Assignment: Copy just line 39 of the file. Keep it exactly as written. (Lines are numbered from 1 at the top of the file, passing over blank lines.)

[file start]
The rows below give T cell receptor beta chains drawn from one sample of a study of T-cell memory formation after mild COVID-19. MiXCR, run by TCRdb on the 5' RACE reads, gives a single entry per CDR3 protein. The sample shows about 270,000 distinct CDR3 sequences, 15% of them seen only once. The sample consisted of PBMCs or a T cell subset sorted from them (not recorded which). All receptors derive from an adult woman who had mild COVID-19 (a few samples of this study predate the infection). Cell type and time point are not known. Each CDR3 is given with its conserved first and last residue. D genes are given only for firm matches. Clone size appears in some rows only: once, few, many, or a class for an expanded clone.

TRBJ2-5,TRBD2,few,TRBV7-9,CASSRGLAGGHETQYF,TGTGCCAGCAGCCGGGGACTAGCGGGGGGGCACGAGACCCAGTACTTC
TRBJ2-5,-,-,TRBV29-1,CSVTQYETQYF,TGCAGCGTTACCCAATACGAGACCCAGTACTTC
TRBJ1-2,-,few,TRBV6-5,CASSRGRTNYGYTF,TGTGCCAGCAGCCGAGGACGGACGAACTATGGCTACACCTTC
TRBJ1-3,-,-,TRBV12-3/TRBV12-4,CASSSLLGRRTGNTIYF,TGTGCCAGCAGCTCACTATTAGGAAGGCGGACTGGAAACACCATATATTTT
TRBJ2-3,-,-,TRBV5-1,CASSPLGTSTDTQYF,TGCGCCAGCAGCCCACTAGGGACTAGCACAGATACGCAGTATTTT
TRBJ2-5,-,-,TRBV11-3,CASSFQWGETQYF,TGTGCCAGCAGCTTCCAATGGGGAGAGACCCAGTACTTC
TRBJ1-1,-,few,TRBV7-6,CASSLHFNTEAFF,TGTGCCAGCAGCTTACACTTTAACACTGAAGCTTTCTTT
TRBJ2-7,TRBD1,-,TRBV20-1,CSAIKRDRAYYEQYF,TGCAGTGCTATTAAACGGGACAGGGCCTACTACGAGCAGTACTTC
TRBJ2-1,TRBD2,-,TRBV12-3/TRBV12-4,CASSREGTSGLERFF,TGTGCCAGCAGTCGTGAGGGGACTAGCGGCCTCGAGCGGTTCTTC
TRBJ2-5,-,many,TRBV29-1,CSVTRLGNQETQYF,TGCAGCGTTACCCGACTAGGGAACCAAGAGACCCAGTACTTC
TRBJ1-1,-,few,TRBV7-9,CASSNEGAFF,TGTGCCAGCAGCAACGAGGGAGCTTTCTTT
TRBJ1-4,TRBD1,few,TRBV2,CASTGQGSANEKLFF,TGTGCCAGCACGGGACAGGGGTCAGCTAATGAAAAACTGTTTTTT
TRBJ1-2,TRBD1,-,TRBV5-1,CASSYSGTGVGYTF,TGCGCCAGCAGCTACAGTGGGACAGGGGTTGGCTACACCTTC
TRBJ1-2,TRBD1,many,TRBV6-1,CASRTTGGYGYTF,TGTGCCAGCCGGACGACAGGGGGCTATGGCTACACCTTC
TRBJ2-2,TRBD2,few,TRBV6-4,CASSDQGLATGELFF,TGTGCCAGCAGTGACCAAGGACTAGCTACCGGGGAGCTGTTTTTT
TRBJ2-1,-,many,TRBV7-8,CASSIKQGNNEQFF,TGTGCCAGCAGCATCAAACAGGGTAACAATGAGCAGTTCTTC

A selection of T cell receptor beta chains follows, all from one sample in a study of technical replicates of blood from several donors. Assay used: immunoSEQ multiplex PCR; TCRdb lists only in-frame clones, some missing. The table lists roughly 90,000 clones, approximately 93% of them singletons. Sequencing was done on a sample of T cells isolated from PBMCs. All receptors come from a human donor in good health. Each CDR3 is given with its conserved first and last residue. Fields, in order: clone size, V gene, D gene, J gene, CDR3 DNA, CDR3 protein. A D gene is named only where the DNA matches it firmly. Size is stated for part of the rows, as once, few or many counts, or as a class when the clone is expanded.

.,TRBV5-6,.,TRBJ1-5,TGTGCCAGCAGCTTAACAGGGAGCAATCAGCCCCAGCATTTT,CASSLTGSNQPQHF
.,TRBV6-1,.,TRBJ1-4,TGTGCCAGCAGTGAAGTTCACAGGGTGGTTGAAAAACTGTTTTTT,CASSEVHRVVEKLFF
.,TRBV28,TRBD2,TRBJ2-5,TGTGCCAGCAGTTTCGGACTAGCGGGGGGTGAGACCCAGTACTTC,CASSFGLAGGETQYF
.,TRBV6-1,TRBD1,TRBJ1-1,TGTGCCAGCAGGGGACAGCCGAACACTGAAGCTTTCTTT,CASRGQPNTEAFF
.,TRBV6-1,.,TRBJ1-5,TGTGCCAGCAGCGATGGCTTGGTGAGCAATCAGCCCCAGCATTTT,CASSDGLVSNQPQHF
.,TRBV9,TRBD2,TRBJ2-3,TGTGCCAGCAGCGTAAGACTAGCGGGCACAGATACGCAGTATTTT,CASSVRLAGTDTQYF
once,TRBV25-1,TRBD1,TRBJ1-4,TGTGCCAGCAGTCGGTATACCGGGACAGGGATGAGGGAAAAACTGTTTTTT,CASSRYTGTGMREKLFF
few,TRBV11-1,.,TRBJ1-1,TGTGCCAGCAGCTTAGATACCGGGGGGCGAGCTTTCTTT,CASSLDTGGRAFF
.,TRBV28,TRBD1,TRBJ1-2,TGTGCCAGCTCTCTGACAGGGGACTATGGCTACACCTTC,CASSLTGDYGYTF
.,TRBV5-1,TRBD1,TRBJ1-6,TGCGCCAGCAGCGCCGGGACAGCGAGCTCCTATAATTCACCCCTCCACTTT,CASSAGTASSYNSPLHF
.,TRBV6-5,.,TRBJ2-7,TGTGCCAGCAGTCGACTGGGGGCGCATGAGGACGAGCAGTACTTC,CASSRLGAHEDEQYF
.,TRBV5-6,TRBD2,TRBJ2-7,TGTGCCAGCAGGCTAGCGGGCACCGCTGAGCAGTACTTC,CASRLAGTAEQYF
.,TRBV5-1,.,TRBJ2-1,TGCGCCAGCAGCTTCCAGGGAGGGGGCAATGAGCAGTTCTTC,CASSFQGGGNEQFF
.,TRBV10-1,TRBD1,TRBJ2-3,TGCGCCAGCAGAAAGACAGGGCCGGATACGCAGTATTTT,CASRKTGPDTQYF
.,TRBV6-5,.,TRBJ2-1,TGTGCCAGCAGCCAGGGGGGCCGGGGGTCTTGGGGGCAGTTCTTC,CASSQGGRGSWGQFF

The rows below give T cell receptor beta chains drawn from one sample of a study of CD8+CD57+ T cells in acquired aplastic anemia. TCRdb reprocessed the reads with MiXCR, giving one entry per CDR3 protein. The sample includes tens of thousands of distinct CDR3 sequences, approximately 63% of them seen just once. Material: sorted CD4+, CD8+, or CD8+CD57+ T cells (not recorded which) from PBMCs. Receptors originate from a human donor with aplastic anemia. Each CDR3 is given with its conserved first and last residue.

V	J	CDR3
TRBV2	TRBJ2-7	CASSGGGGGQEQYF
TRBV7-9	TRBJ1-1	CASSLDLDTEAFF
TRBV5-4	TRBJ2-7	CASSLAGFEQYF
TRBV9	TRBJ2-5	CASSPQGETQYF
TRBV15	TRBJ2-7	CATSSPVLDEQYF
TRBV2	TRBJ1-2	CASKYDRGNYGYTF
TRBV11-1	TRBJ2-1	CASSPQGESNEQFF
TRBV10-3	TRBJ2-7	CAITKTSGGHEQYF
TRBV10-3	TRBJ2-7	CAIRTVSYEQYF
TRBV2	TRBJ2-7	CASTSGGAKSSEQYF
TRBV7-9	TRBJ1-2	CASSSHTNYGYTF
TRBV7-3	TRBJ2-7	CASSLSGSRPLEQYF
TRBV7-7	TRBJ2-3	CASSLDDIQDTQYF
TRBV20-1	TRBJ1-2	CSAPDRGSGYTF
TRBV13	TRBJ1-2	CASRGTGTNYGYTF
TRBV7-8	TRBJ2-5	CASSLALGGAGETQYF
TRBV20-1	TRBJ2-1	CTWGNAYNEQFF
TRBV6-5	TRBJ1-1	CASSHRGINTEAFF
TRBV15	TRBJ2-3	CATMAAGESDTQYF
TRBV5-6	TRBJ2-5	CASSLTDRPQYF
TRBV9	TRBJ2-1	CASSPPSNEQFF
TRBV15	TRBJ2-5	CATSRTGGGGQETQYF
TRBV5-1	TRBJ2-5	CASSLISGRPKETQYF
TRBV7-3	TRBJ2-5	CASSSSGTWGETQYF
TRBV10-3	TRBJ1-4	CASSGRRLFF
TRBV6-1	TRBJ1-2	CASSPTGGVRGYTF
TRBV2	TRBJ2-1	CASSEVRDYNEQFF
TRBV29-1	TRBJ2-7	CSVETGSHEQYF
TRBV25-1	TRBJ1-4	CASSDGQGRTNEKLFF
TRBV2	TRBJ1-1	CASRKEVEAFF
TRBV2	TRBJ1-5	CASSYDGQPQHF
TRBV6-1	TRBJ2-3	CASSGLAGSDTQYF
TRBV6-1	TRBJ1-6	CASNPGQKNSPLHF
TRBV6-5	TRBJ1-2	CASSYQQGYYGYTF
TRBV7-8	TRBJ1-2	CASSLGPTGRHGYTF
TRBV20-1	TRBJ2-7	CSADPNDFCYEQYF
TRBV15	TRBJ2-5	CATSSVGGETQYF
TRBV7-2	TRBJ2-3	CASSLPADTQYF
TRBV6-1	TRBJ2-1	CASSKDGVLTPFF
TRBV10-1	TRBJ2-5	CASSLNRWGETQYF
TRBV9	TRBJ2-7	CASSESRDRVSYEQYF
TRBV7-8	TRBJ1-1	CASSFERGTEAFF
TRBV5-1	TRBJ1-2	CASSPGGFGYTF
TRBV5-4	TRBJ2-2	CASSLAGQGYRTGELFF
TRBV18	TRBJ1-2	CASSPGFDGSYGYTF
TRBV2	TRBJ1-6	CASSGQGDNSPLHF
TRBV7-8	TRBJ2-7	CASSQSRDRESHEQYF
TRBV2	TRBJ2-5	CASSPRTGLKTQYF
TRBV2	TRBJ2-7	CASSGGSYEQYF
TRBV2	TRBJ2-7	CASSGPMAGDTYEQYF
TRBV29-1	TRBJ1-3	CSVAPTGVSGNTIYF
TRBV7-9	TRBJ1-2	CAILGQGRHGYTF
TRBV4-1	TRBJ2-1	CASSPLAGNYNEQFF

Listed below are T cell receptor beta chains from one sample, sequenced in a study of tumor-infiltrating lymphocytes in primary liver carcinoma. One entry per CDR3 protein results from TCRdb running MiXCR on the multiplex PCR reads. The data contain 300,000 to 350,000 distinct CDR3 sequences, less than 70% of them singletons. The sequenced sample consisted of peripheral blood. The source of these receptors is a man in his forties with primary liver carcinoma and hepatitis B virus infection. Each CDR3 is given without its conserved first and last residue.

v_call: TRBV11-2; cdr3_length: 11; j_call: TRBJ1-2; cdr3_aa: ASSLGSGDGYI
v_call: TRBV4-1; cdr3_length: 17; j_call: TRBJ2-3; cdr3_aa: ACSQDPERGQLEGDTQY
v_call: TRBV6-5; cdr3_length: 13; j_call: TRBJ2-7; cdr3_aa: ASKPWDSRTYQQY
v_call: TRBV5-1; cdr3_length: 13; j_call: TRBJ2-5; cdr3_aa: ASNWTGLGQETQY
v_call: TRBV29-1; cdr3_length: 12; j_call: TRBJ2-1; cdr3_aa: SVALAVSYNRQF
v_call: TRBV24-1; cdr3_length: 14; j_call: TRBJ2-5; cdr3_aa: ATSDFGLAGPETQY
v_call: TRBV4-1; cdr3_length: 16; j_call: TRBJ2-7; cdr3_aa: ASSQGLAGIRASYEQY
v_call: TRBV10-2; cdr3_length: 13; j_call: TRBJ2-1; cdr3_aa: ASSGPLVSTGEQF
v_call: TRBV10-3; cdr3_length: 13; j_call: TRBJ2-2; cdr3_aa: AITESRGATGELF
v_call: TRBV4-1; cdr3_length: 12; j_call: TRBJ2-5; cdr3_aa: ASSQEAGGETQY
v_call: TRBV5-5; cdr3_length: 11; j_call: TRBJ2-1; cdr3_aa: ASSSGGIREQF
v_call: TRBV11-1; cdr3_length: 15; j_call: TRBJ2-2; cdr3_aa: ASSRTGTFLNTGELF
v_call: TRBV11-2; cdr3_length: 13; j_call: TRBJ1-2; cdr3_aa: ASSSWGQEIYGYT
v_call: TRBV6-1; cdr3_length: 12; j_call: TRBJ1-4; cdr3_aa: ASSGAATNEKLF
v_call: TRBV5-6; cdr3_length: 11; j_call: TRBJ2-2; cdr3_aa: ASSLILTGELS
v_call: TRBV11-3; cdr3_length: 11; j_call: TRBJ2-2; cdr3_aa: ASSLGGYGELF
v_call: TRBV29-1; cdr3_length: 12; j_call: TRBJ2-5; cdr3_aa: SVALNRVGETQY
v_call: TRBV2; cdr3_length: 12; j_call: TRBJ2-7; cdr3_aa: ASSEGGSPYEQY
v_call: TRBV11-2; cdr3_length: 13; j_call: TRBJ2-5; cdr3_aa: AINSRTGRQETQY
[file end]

TRBV9	TRBJ2-5	CASSPQGETQYF